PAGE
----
Novak, a light-hearted 'Prince of Darkness'Some people know ahead of time how their obituaries will start off and, try as they might to avoid it, they know the lead paragraph is not going to sound nice.
By: Clarence Page, The Dickinson Press
Some people know ahead of time how their obituaries will start off and, try as they might to avoid it, they know the lead paragraph is not going to sound nice.
Bob Novak, who died Tuesday at age 78, had a distinguished career as a Washington reporter, columnist and multimedia pundit for about a half-century. But these days he probably is best known for the big story that sparked his worst controversy.
He was the first journalist to disclose the identity of CIA operative Valerie Plame. The result was world-class media storm feverish enough to earn its own Watergate-style “gate.”
Plamegate was a spy story, a White House intrigue, investigative reporter saga, and a courtroom spectacle. All of it played out in a superheated, politically polarized atmosphere that even had some of us in Novak’s large circle of friends and colleagues muttering skeptically as to whether he had done the right thing.
Even he predicted with regret in a 2007 interview with PBS’ Charlie Rose that his Plame column was “a very minor story compared to some of the big stories that I have had. But ... that’s going to be in the lead of my obituary, and I can’t help it.”
I have an idea of how much hell Bob went through because I witnessed some of it close-up. Though we worked for rival newspapers, we knew each other as panelists at different times on “The McLaughlin Group,” among other TV shows, and as fellow members of the Gridiron Club, a group of Washington journalists who get together annually to make fun of the people we cover.
He was nicknamed the Prince of Darkness by another Washington journalist years ago for his dark view of Western civilization as drifting away from traditional values. The Joliet, Ill., native even endowed a chair in western civilization and culture at his beloved University of Illinois in 2000.
But I also remember the light-hearted Bob, who was not afraid to swish across the Gridiron stage one year in a white dress and blond wig lampooning Rudy Giuliani’s lampoon of Marilyn Monroe.
It was a darker mood that I saw him display when many of his colleagues, including me, held doubts about whether he had become too cozy with his Bush administration sources at the expense of Plame’s identity and possibly our nation’s security.
Plamegate exposed the president’s men as so committed to promoting war with Iraq that they compromised Plame’s CIA job in a feeble attempt to discredit her husband, a State Department diplomat-turned-Iraq war critic.
In an era of politically polarized bloggers, talk radio and 24/7 cable TV news, Novak and other reporters involved in Plamegate seemed to turn the heroic Watergate-era image of Washington Post reporters Bob Woodward and Carl Bernstein scoops on its head.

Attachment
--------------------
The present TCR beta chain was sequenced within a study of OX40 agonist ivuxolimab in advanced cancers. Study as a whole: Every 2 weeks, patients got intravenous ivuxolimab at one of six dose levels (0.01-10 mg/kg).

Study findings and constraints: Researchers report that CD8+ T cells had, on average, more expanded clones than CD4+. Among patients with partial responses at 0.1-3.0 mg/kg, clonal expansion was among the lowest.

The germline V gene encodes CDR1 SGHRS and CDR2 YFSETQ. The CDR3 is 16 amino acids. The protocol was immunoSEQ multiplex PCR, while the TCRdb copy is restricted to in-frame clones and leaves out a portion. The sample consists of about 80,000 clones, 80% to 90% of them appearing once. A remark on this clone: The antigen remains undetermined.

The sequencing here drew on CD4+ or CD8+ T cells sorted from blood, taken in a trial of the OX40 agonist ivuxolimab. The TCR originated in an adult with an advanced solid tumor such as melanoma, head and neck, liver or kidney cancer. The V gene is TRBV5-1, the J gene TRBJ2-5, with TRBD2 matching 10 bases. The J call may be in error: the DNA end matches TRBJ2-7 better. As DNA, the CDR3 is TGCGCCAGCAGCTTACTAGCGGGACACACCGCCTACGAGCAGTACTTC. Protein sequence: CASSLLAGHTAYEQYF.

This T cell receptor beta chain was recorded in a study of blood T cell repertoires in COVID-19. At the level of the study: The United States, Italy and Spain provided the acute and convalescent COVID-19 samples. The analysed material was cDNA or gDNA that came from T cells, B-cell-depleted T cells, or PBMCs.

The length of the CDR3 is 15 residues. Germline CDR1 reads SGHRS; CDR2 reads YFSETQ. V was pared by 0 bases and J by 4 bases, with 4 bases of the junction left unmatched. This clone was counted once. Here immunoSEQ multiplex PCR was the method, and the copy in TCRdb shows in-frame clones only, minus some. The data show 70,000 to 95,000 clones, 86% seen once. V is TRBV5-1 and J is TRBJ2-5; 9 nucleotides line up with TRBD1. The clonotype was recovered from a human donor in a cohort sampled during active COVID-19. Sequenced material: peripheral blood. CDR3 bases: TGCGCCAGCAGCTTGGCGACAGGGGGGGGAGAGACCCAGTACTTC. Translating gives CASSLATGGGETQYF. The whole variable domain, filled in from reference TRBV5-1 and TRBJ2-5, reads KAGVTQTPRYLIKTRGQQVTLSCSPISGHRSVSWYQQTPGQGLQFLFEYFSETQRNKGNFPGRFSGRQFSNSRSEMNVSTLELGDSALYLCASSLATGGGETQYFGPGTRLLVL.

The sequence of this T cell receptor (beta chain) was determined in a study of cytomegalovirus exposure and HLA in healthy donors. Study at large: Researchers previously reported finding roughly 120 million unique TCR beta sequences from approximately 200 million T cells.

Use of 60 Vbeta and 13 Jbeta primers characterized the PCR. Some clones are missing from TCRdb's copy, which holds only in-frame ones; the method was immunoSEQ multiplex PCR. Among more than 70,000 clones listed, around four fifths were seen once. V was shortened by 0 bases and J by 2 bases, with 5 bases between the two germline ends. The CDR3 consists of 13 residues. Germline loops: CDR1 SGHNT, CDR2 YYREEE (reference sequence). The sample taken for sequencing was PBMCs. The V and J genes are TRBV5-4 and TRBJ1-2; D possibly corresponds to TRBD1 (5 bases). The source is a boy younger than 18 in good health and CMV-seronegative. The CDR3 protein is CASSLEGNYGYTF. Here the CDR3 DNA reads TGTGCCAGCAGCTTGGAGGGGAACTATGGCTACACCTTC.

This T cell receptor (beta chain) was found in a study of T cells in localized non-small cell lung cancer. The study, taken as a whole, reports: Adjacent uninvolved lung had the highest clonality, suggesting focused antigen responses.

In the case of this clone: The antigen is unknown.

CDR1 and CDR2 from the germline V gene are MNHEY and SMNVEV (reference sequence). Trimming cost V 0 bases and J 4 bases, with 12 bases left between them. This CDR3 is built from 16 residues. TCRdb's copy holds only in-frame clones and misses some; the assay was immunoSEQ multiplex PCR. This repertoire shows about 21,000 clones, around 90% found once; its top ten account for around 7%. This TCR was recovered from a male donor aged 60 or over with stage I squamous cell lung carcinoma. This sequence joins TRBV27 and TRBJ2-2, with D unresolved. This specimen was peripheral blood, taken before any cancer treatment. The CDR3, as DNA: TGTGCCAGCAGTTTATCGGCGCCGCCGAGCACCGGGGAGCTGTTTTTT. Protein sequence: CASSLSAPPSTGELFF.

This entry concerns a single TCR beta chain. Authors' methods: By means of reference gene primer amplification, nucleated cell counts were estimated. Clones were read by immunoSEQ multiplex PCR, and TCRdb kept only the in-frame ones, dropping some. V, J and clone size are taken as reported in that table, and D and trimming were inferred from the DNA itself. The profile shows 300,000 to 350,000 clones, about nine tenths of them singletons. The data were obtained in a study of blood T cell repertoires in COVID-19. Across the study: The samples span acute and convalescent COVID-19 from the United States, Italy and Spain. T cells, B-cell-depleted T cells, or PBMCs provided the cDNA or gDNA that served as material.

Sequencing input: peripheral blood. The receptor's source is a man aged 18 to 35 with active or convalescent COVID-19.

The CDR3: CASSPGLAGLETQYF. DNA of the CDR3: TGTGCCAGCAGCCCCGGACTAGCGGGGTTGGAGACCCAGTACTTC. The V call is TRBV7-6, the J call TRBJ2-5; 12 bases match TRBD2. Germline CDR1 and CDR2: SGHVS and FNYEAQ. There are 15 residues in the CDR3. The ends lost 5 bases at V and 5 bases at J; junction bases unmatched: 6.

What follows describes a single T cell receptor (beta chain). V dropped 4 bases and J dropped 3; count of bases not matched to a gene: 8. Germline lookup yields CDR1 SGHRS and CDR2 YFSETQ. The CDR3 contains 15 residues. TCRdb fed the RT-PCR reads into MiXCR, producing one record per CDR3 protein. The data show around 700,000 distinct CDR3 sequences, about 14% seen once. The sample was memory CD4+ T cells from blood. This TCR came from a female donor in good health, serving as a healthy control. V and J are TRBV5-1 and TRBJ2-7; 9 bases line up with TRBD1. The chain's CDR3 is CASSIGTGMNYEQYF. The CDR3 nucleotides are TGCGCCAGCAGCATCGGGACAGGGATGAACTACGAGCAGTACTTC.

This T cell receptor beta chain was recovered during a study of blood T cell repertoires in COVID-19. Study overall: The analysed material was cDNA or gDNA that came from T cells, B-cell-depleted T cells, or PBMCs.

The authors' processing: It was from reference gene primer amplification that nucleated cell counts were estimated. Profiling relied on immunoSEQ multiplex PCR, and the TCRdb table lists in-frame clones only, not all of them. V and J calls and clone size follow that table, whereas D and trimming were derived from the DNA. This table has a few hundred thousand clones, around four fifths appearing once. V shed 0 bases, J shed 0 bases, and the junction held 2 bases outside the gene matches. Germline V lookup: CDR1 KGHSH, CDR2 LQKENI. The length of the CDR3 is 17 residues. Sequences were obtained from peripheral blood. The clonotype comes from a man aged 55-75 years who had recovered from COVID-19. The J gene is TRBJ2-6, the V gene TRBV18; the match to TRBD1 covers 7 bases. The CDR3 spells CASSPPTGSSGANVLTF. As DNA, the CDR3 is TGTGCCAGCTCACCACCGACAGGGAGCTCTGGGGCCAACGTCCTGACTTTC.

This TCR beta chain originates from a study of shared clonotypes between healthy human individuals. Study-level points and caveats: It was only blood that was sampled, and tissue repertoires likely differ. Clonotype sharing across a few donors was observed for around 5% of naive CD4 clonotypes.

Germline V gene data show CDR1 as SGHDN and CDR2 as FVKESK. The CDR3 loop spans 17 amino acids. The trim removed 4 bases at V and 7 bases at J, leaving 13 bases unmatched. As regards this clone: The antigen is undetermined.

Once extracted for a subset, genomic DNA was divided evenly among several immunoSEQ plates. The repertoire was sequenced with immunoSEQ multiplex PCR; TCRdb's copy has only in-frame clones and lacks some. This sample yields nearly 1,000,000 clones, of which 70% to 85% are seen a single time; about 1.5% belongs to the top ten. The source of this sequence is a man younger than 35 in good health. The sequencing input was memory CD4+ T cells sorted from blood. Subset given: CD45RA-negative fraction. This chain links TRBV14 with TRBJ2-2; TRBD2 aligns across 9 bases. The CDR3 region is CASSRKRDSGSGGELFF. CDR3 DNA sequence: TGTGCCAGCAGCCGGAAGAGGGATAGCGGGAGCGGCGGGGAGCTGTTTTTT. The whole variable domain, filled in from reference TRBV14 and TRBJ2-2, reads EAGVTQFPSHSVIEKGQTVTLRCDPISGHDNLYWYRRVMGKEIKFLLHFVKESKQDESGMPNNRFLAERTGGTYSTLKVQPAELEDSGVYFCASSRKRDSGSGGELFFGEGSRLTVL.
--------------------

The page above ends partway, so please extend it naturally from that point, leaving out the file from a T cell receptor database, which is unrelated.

In the end, after Novak’s sources released him to reveal their identities, it turned out that his initial leak came not from Team Bush insiders but from Deputy Secretary of State Richard Armitage, a critic of Bush’s war policy, in what Armitage called a moment of “gossip.” That’s an odd aspect of Washington culture. In a city where knowledge is power, there is no “gossip” — there is only information waiting to be confirmed.
Lewis “Scooter” Libby, Vice President Dick Cheney’s chief of staff, was eventually convicted of perjury and obstruction of justice. President George W. Bush commuted Libby’s 2 1/2-year sentence. Bob escaped prosecution. But he paid a big financial and psychological price in legal fees, lost TV appearances and damaged public esteem after years of remarkably solid journalism.
In his impressively candid 2007 memoir, “The Prince of Darkness,” he said he would still write the column, based on its merits. Although others will forever dispute the legalities involved, Novak insisted that he broke no laws and endangered no intelligence operations, since Plame had a desk-bound analyst’s job in Langley, Va., during the time in question.
Nevertheless, Plamegate will endure not only as a controversy but also as a mark of how much Washington’s political and media environments changed during Novak’s half-century of reporting and column-writing.
We seldom agreed on political issues, but he always knew how to make a good case for his side. More important, at a time when just about everyone who has a keyboard seems to think they can be a journalist, Novak showed how the best way we can serve the public is through solid, glamour-free fact-gathering. Our audiences will be the final judges of whether we have done the right thing.
— Page writes for Tribune Media Service. E-mail him at firstname.lastname@example.org.